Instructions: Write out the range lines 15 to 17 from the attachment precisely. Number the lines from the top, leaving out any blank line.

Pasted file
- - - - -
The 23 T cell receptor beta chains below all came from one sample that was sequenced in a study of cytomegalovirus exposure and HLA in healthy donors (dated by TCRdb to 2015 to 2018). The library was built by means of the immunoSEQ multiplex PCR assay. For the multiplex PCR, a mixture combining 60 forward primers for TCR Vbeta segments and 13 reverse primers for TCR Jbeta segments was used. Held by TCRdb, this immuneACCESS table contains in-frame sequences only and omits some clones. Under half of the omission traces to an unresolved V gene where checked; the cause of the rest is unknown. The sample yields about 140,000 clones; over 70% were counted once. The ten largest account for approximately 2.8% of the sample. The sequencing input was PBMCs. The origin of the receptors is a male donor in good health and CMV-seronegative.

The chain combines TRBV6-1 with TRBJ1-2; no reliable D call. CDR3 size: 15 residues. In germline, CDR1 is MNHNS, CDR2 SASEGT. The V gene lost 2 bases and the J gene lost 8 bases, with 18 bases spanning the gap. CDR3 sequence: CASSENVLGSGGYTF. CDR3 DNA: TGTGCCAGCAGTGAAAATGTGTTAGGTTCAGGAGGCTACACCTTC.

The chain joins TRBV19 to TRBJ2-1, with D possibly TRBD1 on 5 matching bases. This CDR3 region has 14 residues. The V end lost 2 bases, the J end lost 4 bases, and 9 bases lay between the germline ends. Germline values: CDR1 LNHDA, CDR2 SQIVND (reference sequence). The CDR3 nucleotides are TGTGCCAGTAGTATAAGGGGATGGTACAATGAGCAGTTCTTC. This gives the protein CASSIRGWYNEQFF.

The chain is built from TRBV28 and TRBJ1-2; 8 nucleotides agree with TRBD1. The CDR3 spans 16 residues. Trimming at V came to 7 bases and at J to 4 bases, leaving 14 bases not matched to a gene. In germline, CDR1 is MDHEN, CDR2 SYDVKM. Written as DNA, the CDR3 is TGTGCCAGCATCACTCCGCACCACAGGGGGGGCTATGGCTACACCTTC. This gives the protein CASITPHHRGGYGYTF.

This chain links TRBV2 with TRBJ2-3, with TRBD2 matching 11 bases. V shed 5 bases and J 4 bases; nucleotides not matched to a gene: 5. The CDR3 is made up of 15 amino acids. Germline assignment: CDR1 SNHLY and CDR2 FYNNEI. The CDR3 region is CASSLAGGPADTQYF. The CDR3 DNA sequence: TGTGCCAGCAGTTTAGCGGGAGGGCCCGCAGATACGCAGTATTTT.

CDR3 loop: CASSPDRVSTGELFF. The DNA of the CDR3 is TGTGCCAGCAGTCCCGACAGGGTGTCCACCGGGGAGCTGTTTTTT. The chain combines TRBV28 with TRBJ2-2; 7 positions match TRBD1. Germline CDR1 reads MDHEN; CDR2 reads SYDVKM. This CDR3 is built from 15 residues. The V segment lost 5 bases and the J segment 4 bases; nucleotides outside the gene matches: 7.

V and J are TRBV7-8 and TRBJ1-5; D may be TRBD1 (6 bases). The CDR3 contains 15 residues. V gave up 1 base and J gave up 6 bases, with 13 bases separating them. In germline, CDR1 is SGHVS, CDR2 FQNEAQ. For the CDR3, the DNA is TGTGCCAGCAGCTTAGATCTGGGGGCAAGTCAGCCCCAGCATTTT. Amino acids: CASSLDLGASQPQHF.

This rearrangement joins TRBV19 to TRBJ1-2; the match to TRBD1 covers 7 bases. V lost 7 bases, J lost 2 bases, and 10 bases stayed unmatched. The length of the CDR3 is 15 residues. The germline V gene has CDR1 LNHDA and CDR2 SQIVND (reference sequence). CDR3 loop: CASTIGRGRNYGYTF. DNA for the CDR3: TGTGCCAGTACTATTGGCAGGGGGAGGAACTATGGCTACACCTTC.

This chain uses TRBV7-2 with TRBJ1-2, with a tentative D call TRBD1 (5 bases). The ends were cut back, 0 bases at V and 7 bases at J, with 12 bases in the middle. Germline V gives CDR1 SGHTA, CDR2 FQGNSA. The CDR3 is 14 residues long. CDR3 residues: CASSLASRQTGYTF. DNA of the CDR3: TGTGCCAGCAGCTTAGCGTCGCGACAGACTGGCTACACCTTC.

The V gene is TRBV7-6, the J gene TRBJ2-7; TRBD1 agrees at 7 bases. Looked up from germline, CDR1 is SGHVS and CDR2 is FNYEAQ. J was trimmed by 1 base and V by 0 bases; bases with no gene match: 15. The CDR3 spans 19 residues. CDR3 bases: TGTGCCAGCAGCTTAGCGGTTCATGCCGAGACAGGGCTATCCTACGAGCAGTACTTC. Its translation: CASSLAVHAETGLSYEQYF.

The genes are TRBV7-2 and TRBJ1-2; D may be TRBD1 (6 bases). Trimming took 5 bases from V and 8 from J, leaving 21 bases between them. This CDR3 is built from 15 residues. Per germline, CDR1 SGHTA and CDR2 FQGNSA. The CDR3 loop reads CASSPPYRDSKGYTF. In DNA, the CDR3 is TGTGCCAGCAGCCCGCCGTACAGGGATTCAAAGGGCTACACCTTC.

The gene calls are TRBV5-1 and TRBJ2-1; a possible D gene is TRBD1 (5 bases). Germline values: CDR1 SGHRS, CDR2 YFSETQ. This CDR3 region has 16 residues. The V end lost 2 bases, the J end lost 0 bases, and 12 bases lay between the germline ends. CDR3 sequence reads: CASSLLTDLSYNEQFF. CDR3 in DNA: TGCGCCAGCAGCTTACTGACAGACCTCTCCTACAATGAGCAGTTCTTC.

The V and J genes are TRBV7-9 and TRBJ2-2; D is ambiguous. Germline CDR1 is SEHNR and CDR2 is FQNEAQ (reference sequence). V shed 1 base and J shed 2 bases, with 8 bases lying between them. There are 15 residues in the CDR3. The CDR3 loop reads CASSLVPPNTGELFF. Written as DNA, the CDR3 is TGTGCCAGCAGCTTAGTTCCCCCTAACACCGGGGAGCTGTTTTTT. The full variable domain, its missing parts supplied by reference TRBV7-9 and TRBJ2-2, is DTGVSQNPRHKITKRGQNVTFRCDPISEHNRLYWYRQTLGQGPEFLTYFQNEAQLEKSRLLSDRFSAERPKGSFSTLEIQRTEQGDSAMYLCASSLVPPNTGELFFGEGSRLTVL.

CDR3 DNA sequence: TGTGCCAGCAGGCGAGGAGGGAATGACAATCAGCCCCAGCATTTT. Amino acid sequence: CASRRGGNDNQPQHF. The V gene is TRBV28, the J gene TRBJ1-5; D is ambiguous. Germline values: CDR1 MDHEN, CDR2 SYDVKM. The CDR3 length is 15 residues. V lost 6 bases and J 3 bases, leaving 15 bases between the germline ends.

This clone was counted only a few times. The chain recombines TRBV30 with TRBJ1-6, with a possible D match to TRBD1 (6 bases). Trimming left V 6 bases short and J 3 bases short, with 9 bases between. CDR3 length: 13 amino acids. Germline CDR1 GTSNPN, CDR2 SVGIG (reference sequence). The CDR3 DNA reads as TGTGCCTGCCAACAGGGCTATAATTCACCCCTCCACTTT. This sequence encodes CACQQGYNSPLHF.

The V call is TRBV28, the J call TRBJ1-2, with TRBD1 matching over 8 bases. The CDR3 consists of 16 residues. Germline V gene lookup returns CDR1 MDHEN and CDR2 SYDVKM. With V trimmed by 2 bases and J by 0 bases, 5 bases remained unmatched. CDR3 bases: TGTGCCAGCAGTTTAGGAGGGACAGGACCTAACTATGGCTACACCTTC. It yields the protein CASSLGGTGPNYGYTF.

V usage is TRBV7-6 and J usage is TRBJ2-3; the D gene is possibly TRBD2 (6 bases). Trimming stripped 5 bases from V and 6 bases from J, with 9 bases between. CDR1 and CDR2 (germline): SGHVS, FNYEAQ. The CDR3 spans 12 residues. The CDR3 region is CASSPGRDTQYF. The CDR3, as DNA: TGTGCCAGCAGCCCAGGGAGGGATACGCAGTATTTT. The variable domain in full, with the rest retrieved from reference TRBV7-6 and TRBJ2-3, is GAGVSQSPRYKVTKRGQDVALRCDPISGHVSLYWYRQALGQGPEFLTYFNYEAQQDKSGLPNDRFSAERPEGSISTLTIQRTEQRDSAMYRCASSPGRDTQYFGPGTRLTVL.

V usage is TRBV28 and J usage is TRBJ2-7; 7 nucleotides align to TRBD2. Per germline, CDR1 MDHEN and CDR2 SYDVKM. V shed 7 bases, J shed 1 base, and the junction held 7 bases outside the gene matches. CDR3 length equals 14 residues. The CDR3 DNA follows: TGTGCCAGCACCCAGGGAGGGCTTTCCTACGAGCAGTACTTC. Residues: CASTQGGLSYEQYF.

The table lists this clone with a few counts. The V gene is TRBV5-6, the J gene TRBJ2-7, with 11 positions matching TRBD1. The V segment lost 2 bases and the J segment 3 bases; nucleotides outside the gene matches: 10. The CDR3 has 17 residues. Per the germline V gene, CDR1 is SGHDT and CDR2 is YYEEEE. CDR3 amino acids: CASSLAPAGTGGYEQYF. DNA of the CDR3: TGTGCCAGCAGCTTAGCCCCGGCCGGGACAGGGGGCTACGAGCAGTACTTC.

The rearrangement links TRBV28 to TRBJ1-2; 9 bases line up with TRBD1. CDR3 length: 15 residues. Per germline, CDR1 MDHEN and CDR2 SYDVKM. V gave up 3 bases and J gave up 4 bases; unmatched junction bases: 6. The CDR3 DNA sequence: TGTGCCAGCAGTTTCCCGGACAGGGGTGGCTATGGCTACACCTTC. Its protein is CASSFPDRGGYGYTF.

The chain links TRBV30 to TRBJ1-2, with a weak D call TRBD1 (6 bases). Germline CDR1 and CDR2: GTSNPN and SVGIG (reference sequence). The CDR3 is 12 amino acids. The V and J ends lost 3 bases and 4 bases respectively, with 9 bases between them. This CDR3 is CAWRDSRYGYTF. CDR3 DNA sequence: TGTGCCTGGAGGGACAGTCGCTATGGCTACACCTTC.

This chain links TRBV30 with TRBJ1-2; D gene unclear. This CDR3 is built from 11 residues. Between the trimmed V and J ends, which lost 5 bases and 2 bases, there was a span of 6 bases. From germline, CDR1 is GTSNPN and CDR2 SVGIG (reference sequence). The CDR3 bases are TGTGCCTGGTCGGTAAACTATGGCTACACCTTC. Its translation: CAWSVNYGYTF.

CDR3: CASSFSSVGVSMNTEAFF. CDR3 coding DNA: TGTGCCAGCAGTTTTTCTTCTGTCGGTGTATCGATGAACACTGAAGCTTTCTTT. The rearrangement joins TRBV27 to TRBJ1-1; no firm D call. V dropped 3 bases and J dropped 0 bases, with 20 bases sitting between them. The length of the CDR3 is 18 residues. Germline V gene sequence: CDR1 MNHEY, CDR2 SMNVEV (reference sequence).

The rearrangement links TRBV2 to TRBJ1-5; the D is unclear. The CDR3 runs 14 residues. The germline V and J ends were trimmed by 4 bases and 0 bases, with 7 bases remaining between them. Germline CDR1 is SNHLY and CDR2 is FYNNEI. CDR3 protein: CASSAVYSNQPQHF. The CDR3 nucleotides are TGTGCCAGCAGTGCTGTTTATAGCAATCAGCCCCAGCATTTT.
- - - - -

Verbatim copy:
This clone was counted only a few times. The chain recombines TRBV30 with TRBJ1-6, with a possible D match to TRBD1 (6 bases). Trimming left V 6 bases short and J 3 bases short, with 9 bases between. CDR3 length: 13 amino acids. Germline CDR1 GTSNPN, CDR2 SVGIG (reference sequence). The CDR3 DNA reads as TGTGCCTGCCAACAGGGCTATAATTCACCCCTCCACTTT. This sequence encodes CACQQGYNSPLHF.

The V call is TRBV28, the J call TRBJ1-2, with TRBD1 matching over 8 bases. The CDR3 consists of 16 residues. Germline V gene lookup returns CDR1 MDHEN and CDR2 SYDVKM. With V trimmed by 2 bases and J by 0 bases, 5 bases remained unmatched. CDR3 bases: TGTGCCAGCAGTTTAGGAGGGACAGGACCTAACTATGGCTACACCTTC. It yields the protein CASSLGGTGPNYGYTF.

V usage is TRBV7-6 and J usage is TRBJ2-3; the D gene is possibly TRBD2 (6 bases). Trimming stripped 5 bases from V and 6 bases from J, with 9 bases between. CDR1 and CDR2 (germline): SGHVS, FNYEAQ. The CDR3 spans 12 residues. The CDR3 region is CASSPGRDTQYF. The CDR3, as DNA: TGTGCCAGCAGCCCAGGGAGGGATACGCAGTATTTT. The variable domain in full, with the rest retrieved from reference TRBV7-6 and TRBJ2-3, is GAGVSQSPRYKVTKRGQDVALRCDPISGHVSLYWYRQALGQGPEFLTYFNYEAQQDKSGLPNDRFSAERPEGSISTLTIQRTEQRDSAMYRCASSPGRDTQYFGPGTRLTVL.